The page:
I am sore.
We have a softball team, the church that is. I cannot speak with perfect knowledge but this may be our first team. And I am on the team. Mostly symbolically, of course, but this week I went out to root them on and got put into the game.
A little background now. We are in a league, playing other organizations. It is coed and low key and not the stuff of Kevin Costner or Dennis Quaid by a long shot. But I have not played for a decade, and even then not extensively. My glove and bat days are boyhood memories. The last time I played worth a lick was in 1978 when I was a student minister in Massachusetts and I truly saved the day with a long shot late in the game between the ‘saints’ and ‘sinners.’
But that was thirty years ago, and yesterday morning, after my brief stint on the field, where I did manage two hits at three at bats, I felt really sore. Today is no better.
Of course, I am 55. Only the umpires were even close to my age on the field. Even during the game I realized my agility was not what I remembered. As the ball came toward me in the outfield its shape and speed were perceptibly less acute. Running toward first, even eventually around the bases to score a run, I felt more like the Scarecrow than the Lion, and for the last two days have felt more like the Tin Man (oil can… oil can…)
Just last month I had my physical and told the doctor that I was more stiff and sore than I liked around my hips and glutes. He checked me for arthritis and pronounced me merely old, saying that ligaments and tendons age and as they do they get shorter and less pliable. And yet, there are men who run and jump and do better than I. There must be a way, but I resist, knowing that it means I am older. Just like having to wear my glasses more, and probably needing two pair soon.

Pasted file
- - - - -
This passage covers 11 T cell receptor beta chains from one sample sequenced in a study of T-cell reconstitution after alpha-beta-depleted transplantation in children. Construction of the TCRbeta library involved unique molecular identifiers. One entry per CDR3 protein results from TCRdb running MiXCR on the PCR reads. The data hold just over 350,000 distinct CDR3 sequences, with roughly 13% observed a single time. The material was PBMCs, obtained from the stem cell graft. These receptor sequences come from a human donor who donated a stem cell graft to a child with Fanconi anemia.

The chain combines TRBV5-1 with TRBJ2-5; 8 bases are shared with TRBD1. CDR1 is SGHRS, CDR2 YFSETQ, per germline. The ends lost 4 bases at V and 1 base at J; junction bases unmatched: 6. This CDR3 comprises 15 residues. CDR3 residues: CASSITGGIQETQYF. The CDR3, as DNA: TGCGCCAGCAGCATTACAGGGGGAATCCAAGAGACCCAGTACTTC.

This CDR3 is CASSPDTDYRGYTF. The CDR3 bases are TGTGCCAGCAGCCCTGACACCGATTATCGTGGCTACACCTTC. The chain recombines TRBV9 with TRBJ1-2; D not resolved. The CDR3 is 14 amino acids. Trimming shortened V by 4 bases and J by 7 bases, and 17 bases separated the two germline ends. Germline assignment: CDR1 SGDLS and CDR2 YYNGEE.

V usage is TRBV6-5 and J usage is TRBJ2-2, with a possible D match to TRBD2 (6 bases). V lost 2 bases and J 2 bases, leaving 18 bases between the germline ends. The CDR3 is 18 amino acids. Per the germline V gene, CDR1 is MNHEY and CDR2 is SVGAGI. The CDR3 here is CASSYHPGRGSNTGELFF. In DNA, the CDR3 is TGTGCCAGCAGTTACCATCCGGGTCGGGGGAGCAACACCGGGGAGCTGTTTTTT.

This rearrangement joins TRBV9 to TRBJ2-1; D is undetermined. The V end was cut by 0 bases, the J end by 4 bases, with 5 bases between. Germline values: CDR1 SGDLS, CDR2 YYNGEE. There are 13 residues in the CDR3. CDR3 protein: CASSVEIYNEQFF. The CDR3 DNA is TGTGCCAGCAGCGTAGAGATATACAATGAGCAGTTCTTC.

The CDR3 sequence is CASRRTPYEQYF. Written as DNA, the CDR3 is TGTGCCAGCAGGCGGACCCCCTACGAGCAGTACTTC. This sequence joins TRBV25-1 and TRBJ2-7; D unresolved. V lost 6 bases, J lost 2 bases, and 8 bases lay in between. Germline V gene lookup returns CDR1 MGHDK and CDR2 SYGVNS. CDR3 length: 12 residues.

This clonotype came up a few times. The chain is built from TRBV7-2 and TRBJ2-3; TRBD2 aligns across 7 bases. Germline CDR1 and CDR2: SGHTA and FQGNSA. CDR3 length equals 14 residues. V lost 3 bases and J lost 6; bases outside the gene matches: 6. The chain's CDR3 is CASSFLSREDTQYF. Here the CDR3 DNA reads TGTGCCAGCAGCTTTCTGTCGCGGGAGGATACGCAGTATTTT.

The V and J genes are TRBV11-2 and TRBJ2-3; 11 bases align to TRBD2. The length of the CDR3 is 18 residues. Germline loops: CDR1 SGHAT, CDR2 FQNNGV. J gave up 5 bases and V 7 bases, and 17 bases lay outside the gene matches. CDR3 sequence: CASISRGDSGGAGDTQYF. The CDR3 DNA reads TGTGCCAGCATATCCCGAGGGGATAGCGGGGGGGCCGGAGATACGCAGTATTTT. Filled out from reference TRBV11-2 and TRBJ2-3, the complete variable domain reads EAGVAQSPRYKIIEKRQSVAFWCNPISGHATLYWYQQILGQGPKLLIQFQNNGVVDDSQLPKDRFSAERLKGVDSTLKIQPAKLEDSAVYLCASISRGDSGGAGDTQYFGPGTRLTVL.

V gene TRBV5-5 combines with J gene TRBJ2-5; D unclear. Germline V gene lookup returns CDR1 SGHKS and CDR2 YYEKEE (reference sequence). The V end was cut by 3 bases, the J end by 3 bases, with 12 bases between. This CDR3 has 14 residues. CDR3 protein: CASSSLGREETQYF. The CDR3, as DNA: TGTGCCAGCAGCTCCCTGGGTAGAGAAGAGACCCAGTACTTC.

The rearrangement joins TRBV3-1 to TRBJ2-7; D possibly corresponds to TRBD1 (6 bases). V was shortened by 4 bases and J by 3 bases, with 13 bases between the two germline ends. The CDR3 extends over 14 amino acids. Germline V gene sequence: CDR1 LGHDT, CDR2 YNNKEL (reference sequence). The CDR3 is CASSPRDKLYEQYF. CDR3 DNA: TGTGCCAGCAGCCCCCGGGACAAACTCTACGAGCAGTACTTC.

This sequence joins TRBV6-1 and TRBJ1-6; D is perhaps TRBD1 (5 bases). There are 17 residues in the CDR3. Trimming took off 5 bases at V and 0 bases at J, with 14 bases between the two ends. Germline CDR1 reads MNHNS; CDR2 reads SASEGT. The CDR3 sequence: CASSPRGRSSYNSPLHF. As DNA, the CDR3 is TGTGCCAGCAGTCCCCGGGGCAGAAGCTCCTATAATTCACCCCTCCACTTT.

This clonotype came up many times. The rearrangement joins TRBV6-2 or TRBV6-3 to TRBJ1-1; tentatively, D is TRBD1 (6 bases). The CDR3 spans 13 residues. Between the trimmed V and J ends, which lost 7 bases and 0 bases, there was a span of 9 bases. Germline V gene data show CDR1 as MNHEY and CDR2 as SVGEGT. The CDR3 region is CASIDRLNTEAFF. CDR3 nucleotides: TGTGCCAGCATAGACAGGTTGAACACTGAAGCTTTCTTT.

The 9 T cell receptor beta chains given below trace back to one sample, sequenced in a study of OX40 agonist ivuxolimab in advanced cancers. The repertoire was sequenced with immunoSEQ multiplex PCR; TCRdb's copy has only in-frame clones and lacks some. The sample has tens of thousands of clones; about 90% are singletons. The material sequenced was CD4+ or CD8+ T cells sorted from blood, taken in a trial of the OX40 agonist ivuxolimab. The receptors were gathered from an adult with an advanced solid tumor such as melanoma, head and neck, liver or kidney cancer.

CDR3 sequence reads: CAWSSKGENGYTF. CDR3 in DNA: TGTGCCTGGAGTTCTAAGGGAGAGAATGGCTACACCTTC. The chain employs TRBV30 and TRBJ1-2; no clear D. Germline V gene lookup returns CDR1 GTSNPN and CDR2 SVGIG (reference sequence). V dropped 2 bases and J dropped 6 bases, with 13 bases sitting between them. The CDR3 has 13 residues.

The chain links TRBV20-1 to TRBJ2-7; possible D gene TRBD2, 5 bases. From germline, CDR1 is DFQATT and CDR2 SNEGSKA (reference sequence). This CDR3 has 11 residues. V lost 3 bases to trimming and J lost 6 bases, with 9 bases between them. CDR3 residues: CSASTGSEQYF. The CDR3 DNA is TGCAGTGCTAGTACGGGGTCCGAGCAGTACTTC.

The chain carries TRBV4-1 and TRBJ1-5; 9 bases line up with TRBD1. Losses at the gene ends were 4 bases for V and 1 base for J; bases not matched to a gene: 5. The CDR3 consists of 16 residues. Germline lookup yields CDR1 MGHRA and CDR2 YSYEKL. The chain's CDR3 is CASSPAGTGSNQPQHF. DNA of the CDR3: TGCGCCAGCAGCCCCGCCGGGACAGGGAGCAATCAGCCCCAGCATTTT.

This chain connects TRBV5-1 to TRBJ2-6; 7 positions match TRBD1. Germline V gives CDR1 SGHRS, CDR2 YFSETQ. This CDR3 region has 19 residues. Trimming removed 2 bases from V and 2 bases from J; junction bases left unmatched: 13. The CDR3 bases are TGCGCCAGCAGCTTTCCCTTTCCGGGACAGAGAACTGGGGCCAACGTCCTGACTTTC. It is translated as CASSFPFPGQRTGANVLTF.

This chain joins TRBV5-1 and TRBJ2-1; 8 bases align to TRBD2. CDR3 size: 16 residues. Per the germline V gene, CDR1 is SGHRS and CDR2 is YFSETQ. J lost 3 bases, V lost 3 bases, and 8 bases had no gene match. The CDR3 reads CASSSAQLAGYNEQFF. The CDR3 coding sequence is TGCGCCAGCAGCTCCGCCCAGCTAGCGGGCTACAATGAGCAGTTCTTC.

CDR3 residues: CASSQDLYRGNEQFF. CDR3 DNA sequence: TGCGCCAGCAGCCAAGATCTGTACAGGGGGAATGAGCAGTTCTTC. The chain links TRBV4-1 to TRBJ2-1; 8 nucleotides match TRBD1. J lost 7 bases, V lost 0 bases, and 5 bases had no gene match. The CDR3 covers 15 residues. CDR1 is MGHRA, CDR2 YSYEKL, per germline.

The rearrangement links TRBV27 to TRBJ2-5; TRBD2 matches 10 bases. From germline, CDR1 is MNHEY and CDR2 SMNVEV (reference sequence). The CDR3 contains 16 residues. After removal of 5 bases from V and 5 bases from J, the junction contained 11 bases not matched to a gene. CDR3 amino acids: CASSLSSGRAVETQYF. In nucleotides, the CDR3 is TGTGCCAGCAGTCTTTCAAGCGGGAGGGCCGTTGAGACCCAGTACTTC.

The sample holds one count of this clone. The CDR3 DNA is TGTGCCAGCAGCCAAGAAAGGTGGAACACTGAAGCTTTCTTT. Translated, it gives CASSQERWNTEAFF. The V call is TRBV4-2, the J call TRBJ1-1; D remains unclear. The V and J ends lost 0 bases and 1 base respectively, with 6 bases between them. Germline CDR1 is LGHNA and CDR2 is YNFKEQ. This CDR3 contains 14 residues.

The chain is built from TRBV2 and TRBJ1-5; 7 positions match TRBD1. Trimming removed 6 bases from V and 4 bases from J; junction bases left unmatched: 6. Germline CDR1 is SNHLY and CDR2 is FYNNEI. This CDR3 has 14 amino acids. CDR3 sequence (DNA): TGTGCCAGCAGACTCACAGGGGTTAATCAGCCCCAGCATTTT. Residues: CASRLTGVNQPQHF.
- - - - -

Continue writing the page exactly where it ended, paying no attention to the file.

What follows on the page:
The good news is that I had no pains in my shoulders or arms, a testimony to my years of exercise there, nor in my feet or knees. Those are common injury points for us decaying types. And if I were to play more often chances are I would adapt and even improve. But gone are the days when I could play without stint and savor the joy of bodily life, when simply to move was a poetry of sensation and the forces of life coursed through me like electricity and every breath was a draught of aliveness.
I still have those moments, but more rarely. No wonder old men love to watch baseball. We see some kid snag a fly in the air and our muscles remember what it felt like: the leap, the grab, the smack of the ball into the mitt, the sting of the hands. Or the wild crack of the bat and the sleek run toward first and beyond, a ballet of explosive energy our thighs remember, and our shoulders as we slide into second just under the tag. Oh, the unutterable pleasure of that flesh symphony.
Like the fire horse that cannot resist when the bell is rung, few men do not feel a twitch of longing somewhere when the umpire says ‘batter up.’ I guess I’ll be back next week. After all, we came so close, losing only 18-12.